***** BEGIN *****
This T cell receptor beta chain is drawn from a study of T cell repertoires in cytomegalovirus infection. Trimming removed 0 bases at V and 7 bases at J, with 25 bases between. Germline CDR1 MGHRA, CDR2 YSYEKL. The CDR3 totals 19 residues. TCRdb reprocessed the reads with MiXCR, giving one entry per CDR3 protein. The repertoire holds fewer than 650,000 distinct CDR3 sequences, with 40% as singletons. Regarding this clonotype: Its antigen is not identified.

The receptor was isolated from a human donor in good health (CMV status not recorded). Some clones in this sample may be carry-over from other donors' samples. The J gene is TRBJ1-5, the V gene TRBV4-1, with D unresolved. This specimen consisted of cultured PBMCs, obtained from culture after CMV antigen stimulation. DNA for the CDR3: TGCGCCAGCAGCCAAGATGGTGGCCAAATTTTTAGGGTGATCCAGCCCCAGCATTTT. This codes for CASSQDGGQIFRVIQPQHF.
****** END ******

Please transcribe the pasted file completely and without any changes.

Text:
This T cell receptor beta chain is drawn from a study of T cell repertoires in cytomegalovirus infection. Trimming removed 0 bases at V and 7 bases at J, with 25 bases between. Germline CDR1 MGHRA, CDR2 YSYEKL. The CDR3 totals 19 residues. TCRdb reprocessed the reads with MiXCR, giving one entry per CDR3 protein. The repertoire holds fewer than 650,000 distinct CDR3 sequences, with 40% as singletons. Regarding this clonotype: Its antigen is not identified.

The receptor was isolated from a human donor in good health (CMV status not recorded). Some clones in this sample may be carry-over from other donors' samples. The J gene is TRBJ1-5, the V gene TRBV4-1, with D unresolved. This specimen consisted of cultured PBMCs, obtained from culture after CMV antigen stimulation. DNA for the CDR3: TGCGCCAGCAGCCAAGATGGTGGCCAAATTTTTAGGGTGATCCAGCCCCAGCATTTT. This codes for CASSQDGGQIFRVIQPQHF.